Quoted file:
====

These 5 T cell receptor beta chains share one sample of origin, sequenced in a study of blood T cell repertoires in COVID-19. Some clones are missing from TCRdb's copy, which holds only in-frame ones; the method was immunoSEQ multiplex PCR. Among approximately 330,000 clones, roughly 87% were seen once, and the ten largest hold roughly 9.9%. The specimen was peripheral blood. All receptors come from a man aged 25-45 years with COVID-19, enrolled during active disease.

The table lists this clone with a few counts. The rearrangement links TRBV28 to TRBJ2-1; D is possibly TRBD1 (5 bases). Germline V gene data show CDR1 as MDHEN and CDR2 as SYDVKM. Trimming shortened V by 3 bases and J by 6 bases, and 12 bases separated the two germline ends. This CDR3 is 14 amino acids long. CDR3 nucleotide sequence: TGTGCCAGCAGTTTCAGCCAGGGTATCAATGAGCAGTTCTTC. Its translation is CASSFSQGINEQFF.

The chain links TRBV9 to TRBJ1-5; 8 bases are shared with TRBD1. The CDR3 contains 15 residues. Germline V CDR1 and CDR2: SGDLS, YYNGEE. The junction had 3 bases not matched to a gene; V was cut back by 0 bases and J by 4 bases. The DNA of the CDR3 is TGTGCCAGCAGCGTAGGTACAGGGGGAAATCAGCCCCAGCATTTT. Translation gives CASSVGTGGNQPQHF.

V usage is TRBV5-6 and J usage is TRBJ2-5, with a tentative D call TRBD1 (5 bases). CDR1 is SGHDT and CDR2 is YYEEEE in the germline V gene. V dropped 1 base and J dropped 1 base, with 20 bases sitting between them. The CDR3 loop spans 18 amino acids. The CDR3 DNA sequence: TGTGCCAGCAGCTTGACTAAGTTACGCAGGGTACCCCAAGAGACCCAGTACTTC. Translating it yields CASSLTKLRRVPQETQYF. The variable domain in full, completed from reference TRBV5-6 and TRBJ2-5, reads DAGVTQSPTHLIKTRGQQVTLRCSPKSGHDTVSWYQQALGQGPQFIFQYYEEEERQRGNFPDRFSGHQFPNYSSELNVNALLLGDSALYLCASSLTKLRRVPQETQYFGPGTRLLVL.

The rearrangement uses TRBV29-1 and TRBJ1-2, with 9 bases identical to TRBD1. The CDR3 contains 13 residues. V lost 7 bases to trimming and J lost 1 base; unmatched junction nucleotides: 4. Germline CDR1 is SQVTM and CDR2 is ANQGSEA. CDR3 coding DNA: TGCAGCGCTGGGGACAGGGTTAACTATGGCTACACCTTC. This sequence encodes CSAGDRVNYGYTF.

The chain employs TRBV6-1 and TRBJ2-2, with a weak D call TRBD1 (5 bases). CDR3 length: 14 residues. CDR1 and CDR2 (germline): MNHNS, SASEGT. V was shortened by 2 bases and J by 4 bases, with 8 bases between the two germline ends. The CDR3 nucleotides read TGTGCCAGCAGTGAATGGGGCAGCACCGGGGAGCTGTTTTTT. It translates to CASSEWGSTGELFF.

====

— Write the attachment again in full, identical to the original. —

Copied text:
These 5 T cell receptor beta chains share one sample of origin, sequenced in a study of blood T cell repertoires in COVID-19. Some clones are missing from TCRdb's copy, which holds only in-frame ones; the method was immunoSEQ multiplex PCR. Among approximately 330,000 clones, roughly 87% were seen once, and the ten largest hold roughly 9.9%. The specimen was peripheral blood. All receptors come from a man aged 25-45 years with COVID-19, enrolled during active disease.

The table lists this clone with a few counts. The rearrangement links TRBV28 to TRBJ2-1; D is possibly TRBD1 (5 bases). Germline V gene data show CDR1 as MDHEN and CDR2 as SYDVKM. Trimming shortened V by 3 bases and J by 6 bases, and 12 bases separated the two germline ends. This CDR3 is 14 amino acids long. CDR3 nucleotide sequence: TGTGCCAGCAGTTTCAGCCAGGGTATCAATGAGCAGTTCTTC. Its translation is CASSFSQGINEQFF.

The chain links TRBV9 to TRBJ1-5; 8 bases are shared with TRBD1. The CDR3 contains 15 residues. Germline V CDR1 and CDR2: SGDLS, YYNGEE. The junction had 3 bases not matched to a gene; V was cut back by 0 bases and J by 4 bases. The DNA of the CDR3 is TGTGCCAGCAGCGTAGGTACAGGGGGAAATCAGCCCCAGCATTTT. Translation gives CASSVGTGGNQPQHF.

V usage is TRBV5-6 and J usage is TRBJ2-5, with a tentative D call TRBD1 (5 bases). CDR1 is SGHDT and CDR2 is YYEEEE in the germline V gene. V dropped 1 base and J dropped 1 base, with 20 bases sitting between them. The CDR3 loop spans 18 amino acids. The CDR3 DNA sequence: TGTGCCAGCAGCTTGACTAAGTTACGCAGGGTACCCCAAGAGACCCAGTACTTC. Translating it yields CASSLTKLRRVPQETQYF. The variable domain in full, completed from reference TRBV5-6 and TRBJ2-5, reads DAGVTQSPTHLIKTRGQQVTLRCSPKSGHDTVSWYQQALGQGPQFIFQYYEEEERQRGNFPDRFSGHQFPNYSSELNVNALLLGDSALYLCASSLTKLRRVPQETQYFGPGTRLLVL.

The rearrangement uses TRBV29-1 and TRBJ1-2, with 9 bases identical to TRBD1. The CDR3 contains 13 residues. V lost 7 bases to trimming and J lost 1 base; unmatched junction nucleotides: 4. Germline CDR1 is SQVTM and CDR2 is ANQGSEA. CDR3 coding DNA: TGCAGCGCTGGGGACAGGGTTAACTATGGCTACACCTTC. This sequence encodes CSAGDRVNYGYTF.

The chain employs TRBV6-1 and TRBJ2-2, with a weak D call TRBD1 (5 bases). CDR3 length: 14 residues. CDR1 and CDR2 (germline): MNHNS, SASEGT. V was shortened by 2 bases and J by 4 bases, with 8 bases between the two germline ends. The CDR3 nucleotides read TGTGCCAGCAGTGAATGGGGCAGCACCGGGGAGCTGTTTTTT. It translates to CASSEWGSTGELFF.